The latest numbers in fact show that Canadians are easing off, though the key measure of household credit market debt to disposable income is still at a dicey level of 163.97 per cent. Still, that fourth-quarter reading by Statistics Canada earlier this month was down from 164.2 per cent in the third quarter, which sparked some optimism.

It's not that overall credit isn't still rising, it's that it's doing so at a slower pace.

Bank economists, however, warn that this needs monitoring, and that this measure has fallen before, only to rebound again to record levels.

Indeed, maybe – just maybe – we'll end up looking back at the latest Statistics Canada report as so last quarter, though it's far too early to tell.

In February, according to Royal Bank of Canada, the pace of borrowing picked up again, albeit marginally to 4.1 per cent on a year-over-year basis, having held at 4 per cent in January.

Policy makers are looking largely at mortgage debt, where growth also inched up last month slightly to 5.1 per cent.

And just yesterday, chief economist David Rosenberg of Gluskin Sheff + Associates warned that, while everything "appears all well and good" at this point, "things could indeed change going forward."

Lululemon shares up
Shares of Lululemon Athletica Inc. climbed today after the yoga wear maker posted a flat fourth-quarter profit that topped its earlier forecast.

As The Globe and Mail's Marina Strauss reports, Lululemon and its new chief executive officer reported a profit of $109.7-million (U.S.), or 75 cents a share, compared to $109.4-million, also 75 cents, a year earlier.

Revenue climbed 7 per cent to $521-million, though there was one less week in the latest quarter. Comparable same store sales, a key measure in the industry, fell 2 per cent, while total comparable sales, which takes in everything, rose 4 per cent.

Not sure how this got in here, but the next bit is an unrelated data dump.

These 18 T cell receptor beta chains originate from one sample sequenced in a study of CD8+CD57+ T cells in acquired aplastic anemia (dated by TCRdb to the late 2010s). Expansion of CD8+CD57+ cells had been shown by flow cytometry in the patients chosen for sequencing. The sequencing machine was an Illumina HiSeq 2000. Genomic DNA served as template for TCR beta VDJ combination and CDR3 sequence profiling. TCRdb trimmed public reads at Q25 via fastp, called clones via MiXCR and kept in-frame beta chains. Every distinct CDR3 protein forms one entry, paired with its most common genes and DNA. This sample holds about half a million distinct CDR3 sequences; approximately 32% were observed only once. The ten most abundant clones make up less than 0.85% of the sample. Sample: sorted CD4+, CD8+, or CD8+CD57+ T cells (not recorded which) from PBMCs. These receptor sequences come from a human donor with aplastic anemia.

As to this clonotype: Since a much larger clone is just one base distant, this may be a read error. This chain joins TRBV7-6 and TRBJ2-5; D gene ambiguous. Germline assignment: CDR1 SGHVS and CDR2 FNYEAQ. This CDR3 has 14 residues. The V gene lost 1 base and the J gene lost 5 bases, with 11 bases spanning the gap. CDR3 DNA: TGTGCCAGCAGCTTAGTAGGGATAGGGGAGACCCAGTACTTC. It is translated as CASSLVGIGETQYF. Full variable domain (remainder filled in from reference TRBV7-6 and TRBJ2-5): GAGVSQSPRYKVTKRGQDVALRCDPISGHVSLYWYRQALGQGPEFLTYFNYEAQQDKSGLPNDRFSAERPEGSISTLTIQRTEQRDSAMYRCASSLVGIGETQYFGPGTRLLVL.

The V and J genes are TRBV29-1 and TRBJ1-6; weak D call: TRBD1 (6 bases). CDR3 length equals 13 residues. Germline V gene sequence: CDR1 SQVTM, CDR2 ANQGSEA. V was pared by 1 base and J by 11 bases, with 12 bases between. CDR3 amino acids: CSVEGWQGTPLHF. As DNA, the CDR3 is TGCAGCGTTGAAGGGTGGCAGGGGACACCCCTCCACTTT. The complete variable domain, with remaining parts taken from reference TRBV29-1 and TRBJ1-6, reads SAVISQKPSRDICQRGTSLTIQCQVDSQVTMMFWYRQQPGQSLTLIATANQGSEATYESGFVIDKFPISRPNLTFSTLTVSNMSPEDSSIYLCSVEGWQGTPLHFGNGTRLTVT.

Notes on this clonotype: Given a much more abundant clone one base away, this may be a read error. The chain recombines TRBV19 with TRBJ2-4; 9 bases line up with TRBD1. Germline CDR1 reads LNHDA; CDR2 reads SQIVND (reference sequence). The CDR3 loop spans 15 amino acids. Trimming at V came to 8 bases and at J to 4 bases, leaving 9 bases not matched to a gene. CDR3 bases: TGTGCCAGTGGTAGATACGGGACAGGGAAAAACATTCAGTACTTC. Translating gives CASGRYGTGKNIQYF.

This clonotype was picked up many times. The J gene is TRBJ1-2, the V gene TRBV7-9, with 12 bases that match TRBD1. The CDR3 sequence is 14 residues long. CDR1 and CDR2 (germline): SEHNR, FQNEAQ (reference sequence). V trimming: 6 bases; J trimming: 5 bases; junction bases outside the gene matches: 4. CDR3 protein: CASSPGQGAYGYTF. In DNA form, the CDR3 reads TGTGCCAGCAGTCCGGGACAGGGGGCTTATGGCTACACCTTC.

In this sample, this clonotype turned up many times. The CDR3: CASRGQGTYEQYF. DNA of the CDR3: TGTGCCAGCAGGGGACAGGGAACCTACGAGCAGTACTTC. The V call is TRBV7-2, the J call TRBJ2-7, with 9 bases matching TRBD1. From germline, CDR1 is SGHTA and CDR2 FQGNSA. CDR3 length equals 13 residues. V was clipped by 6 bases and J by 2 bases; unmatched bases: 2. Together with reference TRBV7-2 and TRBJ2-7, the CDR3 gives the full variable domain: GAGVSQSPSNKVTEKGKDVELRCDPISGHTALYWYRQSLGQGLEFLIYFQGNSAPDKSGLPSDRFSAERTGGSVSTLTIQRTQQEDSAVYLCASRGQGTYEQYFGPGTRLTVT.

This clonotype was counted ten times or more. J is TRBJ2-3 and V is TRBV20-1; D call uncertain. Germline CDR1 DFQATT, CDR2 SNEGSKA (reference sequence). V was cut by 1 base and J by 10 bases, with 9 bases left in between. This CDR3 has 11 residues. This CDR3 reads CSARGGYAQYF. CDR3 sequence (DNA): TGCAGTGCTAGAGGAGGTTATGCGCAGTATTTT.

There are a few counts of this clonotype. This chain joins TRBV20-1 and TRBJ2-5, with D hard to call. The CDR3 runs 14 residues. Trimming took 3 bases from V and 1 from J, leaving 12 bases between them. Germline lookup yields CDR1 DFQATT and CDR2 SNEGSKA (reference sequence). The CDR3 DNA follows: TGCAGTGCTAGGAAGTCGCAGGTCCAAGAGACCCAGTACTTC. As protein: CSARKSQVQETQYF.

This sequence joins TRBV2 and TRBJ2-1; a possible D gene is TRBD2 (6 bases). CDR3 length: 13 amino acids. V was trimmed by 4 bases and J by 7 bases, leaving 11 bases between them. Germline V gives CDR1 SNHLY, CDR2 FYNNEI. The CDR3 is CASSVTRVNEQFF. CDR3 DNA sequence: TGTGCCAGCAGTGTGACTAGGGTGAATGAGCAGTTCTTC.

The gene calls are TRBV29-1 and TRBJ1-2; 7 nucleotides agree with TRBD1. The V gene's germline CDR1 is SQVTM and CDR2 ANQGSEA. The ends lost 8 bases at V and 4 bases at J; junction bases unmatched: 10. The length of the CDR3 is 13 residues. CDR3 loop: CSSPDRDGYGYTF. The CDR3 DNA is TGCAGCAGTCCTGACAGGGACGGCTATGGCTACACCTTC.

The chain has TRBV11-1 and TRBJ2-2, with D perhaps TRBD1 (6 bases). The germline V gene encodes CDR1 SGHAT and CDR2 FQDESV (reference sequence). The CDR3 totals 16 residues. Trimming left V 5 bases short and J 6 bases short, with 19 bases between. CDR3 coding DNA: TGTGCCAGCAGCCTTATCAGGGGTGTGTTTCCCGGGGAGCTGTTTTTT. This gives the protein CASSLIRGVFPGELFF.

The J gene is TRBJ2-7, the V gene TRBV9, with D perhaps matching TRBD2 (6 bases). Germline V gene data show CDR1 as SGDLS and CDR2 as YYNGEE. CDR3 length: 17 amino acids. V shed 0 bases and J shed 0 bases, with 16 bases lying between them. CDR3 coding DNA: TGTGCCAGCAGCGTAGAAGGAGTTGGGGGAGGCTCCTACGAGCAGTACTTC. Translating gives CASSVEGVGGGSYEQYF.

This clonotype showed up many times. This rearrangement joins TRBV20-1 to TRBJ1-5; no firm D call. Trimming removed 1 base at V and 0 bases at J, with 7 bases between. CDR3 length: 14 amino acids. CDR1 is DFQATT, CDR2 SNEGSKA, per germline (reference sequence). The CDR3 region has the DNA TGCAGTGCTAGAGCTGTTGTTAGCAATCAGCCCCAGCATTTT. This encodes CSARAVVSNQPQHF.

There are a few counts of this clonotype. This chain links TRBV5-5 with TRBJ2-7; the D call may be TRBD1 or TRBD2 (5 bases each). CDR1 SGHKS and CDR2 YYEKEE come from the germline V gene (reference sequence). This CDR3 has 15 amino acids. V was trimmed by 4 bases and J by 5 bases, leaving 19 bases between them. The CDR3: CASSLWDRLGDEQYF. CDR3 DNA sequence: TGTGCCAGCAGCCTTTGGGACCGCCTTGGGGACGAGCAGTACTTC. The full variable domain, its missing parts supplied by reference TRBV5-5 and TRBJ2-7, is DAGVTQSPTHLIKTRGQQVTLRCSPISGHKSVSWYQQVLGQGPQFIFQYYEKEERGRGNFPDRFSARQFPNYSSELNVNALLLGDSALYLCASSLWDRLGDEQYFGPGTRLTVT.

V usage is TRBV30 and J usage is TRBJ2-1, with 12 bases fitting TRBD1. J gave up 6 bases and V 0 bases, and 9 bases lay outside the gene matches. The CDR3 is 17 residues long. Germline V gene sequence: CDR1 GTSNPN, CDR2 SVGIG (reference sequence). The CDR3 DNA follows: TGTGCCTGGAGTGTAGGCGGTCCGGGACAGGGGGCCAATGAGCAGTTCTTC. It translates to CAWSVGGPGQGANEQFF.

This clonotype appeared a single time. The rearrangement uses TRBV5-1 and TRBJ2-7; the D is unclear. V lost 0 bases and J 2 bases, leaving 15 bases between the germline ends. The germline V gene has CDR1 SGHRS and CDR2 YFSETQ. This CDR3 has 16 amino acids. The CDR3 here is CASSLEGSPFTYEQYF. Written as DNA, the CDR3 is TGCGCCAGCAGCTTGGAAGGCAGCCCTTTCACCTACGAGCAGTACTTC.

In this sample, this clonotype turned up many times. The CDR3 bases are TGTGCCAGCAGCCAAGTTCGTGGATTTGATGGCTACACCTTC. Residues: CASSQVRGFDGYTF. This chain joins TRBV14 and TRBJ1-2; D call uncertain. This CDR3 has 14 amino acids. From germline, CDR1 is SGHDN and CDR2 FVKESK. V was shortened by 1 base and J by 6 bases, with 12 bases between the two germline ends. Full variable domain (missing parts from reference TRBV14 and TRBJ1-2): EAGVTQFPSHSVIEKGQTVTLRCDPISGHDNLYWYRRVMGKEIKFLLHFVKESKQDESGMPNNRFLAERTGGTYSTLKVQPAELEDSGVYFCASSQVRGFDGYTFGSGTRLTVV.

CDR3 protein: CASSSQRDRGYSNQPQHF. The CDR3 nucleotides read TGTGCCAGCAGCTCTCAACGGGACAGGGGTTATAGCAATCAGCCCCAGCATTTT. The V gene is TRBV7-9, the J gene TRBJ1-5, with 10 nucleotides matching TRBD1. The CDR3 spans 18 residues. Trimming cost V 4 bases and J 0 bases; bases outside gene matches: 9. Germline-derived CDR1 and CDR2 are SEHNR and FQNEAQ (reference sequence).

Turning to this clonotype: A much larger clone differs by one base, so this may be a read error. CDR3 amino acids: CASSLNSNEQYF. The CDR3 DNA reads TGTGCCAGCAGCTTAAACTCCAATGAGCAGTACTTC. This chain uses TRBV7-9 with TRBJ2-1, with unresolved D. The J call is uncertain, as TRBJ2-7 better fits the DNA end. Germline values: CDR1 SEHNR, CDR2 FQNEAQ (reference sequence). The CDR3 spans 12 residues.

In mid-January, the company said it expected fourth-quarter revenue of between $513-million and $518-million, down from its earlier projections, and profit of 71 cents to 73 cents, also down.

Lululemon said today it expects first-quarter profit of between 31 cents and 33 cents, and sales of $377-million to $382-million.

For the year, it projects per-share profit of $1.80 to $1.90 and revenue of $1.77-billion to $1.82-billion.

Shares of Lululemon were 1.9 per cent per cent to $49.13 within about 15 minutes of the Nasdaq open.

WestJet firms up order
WestJet Airlines Ltd. has converted five options for Bombardier Inc. Q400 airplanes to firm orders as the airline's Encore network expands, The Globe and Mail's Greg Keenan reports.

The planes, which are scheduled for delivery in the second half of 2015, will raise Encore's fleet to 25 of the turbroprops from the planned level of 20. The budget division of WestJet has nine Q400 planes flying now.

Industry warns Ottawa
Quebec's forestry industry says the federal government is putting the province at a "serious competitive disadvantage" as the deadline approaches for an extension of the 2006 Canada-U.S. Softwood Lumber Agreement, The Globe and Mail's Bertrand Marotte writes today.

In an open letter to certain media outlets, the lobby group representing Quebec's forestry companies says the government has failed to respond to repeated requests it live up to the spirit of the agreement by pushing the United States to agree to a bilateral review of the province's stumpage system.

The Conseil dè l'industrie forestiere du Québec says the province "revised radically" its stumpage system last year to make it more market-oriented and satisfy the U.S. that its sawmills are not benefiting from illegal subsidies.